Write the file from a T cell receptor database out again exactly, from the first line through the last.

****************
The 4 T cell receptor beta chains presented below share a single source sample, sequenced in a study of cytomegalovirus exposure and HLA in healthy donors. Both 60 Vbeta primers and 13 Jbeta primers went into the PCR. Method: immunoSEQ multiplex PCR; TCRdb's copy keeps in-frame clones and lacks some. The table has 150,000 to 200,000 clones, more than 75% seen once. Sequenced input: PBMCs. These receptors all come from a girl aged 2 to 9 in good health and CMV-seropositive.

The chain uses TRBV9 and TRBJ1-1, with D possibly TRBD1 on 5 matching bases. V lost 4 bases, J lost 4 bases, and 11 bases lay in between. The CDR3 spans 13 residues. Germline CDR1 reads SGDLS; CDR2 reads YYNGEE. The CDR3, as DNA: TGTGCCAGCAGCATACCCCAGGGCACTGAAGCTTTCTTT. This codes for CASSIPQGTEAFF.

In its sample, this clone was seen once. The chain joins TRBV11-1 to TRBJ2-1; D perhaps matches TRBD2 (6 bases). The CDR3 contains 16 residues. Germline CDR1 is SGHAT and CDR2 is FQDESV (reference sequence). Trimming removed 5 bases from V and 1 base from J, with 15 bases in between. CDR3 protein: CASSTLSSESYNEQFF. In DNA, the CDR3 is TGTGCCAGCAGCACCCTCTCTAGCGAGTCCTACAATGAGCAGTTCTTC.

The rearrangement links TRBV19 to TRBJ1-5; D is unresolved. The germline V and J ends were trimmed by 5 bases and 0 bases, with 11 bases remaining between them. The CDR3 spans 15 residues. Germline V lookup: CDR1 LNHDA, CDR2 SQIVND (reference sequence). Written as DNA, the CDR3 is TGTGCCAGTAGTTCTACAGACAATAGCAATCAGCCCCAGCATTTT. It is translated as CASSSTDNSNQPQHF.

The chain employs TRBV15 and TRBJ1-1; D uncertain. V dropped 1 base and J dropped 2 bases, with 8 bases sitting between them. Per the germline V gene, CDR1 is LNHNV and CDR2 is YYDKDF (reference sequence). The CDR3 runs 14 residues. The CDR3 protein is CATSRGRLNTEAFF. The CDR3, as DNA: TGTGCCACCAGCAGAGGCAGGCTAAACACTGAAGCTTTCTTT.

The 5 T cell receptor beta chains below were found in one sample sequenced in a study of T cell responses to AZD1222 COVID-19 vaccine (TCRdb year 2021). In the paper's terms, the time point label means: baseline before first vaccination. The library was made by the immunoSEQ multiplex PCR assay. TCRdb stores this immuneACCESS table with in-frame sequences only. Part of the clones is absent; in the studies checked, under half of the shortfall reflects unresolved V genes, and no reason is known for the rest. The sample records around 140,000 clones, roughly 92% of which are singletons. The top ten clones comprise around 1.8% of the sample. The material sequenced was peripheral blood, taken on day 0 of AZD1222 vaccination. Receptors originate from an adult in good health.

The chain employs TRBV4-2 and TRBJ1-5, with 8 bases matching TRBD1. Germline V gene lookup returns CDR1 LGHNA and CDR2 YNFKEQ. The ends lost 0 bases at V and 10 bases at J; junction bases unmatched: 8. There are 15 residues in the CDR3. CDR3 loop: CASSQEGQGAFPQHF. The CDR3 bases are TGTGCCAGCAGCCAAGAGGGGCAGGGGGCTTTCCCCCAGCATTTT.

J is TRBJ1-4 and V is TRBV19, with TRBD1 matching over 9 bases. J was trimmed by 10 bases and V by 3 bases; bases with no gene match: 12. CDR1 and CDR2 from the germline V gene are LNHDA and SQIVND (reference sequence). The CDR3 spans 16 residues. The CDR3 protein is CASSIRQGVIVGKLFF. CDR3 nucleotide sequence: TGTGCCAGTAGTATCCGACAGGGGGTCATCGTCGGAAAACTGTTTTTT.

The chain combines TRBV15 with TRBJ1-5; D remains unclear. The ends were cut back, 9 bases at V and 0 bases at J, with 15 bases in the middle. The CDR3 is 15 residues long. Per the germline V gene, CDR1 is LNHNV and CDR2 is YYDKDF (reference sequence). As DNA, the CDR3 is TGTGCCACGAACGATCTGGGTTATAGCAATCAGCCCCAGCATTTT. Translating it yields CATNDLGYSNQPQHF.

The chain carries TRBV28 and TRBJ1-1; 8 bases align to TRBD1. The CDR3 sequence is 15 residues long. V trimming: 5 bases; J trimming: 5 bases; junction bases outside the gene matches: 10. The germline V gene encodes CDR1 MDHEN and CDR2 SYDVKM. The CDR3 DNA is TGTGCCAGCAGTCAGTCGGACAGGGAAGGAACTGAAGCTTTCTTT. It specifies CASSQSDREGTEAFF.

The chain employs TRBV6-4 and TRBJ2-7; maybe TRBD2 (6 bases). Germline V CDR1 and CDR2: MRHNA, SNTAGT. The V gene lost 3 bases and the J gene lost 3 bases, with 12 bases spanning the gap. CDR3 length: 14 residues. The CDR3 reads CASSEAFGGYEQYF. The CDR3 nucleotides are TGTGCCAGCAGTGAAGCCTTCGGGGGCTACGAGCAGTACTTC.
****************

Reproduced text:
The 4 T cell receptor beta chains presented below share a single source sample, sequenced in a study of cytomegalovirus exposure and HLA in healthy donors. Both 60 Vbeta primers and 13 Jbeta primers went into the PCR. Method: immunoSEQ multiplex PCR; TCRdb's copy keeps in-frame clones and lacks some. The table has 150,000 to 200,000 clones, more than 75% seen once. Sequenced input: PBMCs. These receptors all come from a girl aged 2 to 9 in good health and CMV-seropositive.

The chain uses TRBV9 and TRBJ1-1, with D possibly TRBD1 on 5 matching bases. V lost 4 bases, J lost 4 bases, and 11 bases lay in between. The CDR3 spans 13 residues. Germline CDR1 reads SGDLS; CDR2 reads YYNGEE. The CDR3, as DNA: TGTGCCAGCAGCATACCCCAGGGCACTGAAGCTTTCTTT. This codes for CASSIPQGTEAFF.

In its sample, this clone was seen once. The chain joins TRBV11-1 to TRBJ2-1; D perhaps matches TRBD2 (6 bases). The CDR3 contains 16 residues. Germline CDR1 is SGHAT and CDR2 is FQDESV (reference sequence). Trimming removed 5 bases from V and 1 base from J, with 15 bases in between. CDR3 protein: CASSTLSSESYNEQFF. In DNA, the CDR3 is TGTGCCAGCAGCACCCTCTCTAGCGAGTCCTACAATGAGCAGTTCTTC.

The rearrangement links TRBV19 to TRBJ1-5; D is unresolved. The germline V and J ends were trimmed by 5 bases and 0 bases, with 11 bases remaining between them. The CDR3 spans 15 residues. Germline V lookup: CDR1 LNHDA, CDR2 SQIVND (reference sequence). Written as DNA, the CDR3 is TGTGCCAGTAGTTCTACAGACAATAGCAATCAGCCCCAGCATTTT. It is translated as CASSSTDNSNQPQHF.

The chain employs TRBV15 and TRBJ1-1; D uncertain. V dropped 1 base and J dropped 2 bases, with 8 bases sitting between them. Per the germline V gene, CDR1 is LNHNV and CDR2 is YYDKDF (reference sequence). The CDR3 runs 14 residues. The CDR3 protein is CATSRGRLNTEAFF. The CDR3, as DNA: TGTGCCACCAGCAGAGGCAGGCTAAACACTGAAGCTTTCTTT.

The 5 T cell receptor beta chains below were found in one sample sequenced in a study of T cell responses to AZD1222 COVID-19 vaccine (TCRdb year 2021). In the paper's terms, the time point label means: baseline before first vaccination. The library was made by the immunoSEQ multiplex PCR assay. TCRdb stores this immuneACCESS table with in-frame sequences only. Part of the clones is absent; in the studies checked, under half of the shortfall reflects unresolved V genes, and no reason is known for the rest. The sample records around 140,000 clones, roughly 92% of which are singletons. The top ten clones comprise around 1.8% of the sample. The material sequenced was peripheral blood, taken on day 0 of AZD1222 vaccination. Receptors originate from an adult in good health.

The chain employs TRBV4-2 and TRBJ1-5, with 8 bases matching TRBD1. Germline V gene lookup returns CDR1 LGHNA and CDR2 YNFKEQ. The ends lost 0 bases at V and 10 bases at J; junction bases unmatched: 8. There are 15 residues in the CDR3. CDR3 loop: CASSQEGQGAFPQHF. The CDR3 bases are TGTGCCAGCAGCCAAGAGGGGCAGGGGGCTTTCCCCCAGCATTTT.

J is TRBJ1-4 and V is TRBV19, with TRBD1 matching over 9 bases. J was trimmed by 10 bases and V by 3 bases; bases with no gene match: 12. CDR1 and CDR2 from the germline V gene are LNHDA and SQIVND (reference sequence). The CDR3 spans 16 residues. The CDR3 protein is CASSIRQGVIVGKLFF. CDR3 nucleotide sequence: TGTGCCAGTAGTATCCGACAGGGGGTCATCGTCGGAAAACTGTTTTTT.

The chain combines TRBV15 with TRBJ1-5; D remains unclear. The ends were cut back, 9 bases at V and 0 bases at J, with 15 bases in the middle. The CDR3 is 15 residues long. Per the germline V gene, CDR1 is LNHNV and CDR2 is YYDKDF (reference sequence). As DNA, the CDR3 is TGTGCCACGAACGATCTGGGTTATAGCAATCAGCCCCAGCATTTT. Translating it yields CATNDLGYSNQPQHF.

The chain carries TRBV28 and TRBJ1-1; 8 bases align to TRBD1. The CDR3 sequence is 15 residues long. V trimming: 5 bases; J trimming: 5 bases; junction bases outside the gene matches: 10. The germline V gene encodes CDR1 MDHEN and CDR2 SYDVKM. The CDR3 DNA is TGTGCCAGCAGTCAGTCGGACAGGGAAGGAACTGAAGCTTTCTTT. It specifies CASSQSDREGTEAFF.

The chain employs TRBV6-4 and TRBJ2-7; maybe TRBD2 (6 bases). Germline V CDR1 and CDR2: MRHNA, SNTAGT. The V gene lost 3 bases and the J gene lost 3 bases, with 12 bases spanning the gap. CDR3 length: 14 residues. The CDR3 reads CASSEAFGGYEQYF. The CDR3 nucleotides are TGTGCCAGCAGTGAAGCCTTCGGGGGCTACGAGCAGTACTTC.